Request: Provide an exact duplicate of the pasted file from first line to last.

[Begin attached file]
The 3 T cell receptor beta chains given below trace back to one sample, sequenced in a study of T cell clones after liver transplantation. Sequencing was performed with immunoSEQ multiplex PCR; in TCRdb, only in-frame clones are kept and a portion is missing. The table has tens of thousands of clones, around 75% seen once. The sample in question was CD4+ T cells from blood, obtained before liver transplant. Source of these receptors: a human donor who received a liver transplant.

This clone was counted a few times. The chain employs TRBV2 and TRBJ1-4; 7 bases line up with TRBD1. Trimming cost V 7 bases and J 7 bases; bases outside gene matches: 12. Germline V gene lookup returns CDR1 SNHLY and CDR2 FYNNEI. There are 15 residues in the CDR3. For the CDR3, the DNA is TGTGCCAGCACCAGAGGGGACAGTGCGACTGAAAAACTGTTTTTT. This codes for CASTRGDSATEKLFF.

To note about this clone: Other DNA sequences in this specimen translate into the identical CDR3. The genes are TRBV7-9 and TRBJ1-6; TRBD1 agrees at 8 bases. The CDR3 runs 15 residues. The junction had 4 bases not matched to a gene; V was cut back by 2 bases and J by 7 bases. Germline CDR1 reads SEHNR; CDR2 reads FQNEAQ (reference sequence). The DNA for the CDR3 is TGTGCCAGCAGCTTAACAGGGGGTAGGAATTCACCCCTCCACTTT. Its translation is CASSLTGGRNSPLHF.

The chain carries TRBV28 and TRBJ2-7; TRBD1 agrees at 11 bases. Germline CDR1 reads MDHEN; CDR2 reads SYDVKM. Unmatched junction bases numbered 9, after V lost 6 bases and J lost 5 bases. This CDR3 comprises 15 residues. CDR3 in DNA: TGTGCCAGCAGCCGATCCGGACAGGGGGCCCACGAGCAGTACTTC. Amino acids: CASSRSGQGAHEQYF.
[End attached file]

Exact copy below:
The 3 T cell receptor beta chains given below trace back to one sample, sequenced in a study of T cell clones after liver transplantation. Sequencing was performed with immunoSEQ multiplex PCR; in TCRdb, only in-frame clones are kept and a portion is missing. The table has tens of thousands of clones, around 75% seen once. The sample in question was CD4+ T cells from blood, obtained before liver transplant. Source of these receptors: a human donor who received a liver transplant.

This clone was counted a few times. The chain employs TRBV2 and TRBJ1-4; 7 bases line up with TRBD1. Trimming cost V 7 bases and J 7 bases; bases outside gene matches: 12. Germline V gene lookup returns CDR1 SNHLY and CDR2 FYNNEI. There are 15 residues in the CDR3. For the CDR3, the DNA is TGTGCCAGCACCAGAGGGGACAGTGCGACTGAAAAACTGTTTTTT. This codes for CASTRGDSATEKLFF.

To note about this clone: Other DNA sequences in this specimen translate into the identical CDR3. The genes are TRBV7-9 and TRBJ1-6; TRBD1 agrees at 8 bases. The CDR3 runs 15 residues. The junction had 4 bases not matched to a gene; V was cut back by 2 bases and J by 7 bases. Germline CDR1 reads SEHNR; CDR2 reads FQNEAQ (reference sequence). The DNA for the CDR3 is TGTGCCAGCAGCTTAACAGGGGGTAGGAATTCACCCCTCCACTTT. Its translation is CASSLTGGRNSPLHF.

The chain carries TRBV28 and TRBJ2-7; TRBD1 agrees at 11 bases. Germline CDR1 reads MDHEN; CDR2 reads SYDVKM. Unmatched junction bases numbered 9, after V lost 6 bases and J lost 5 bases. This CDR3 comprises 15 residues. CDR3 in DNA: TGTGCCAGCAGCCGATCCGGACAGGGGGCCCACGAGCAGTACTTC. Amino acids: CASSRSGQGAHEQYF.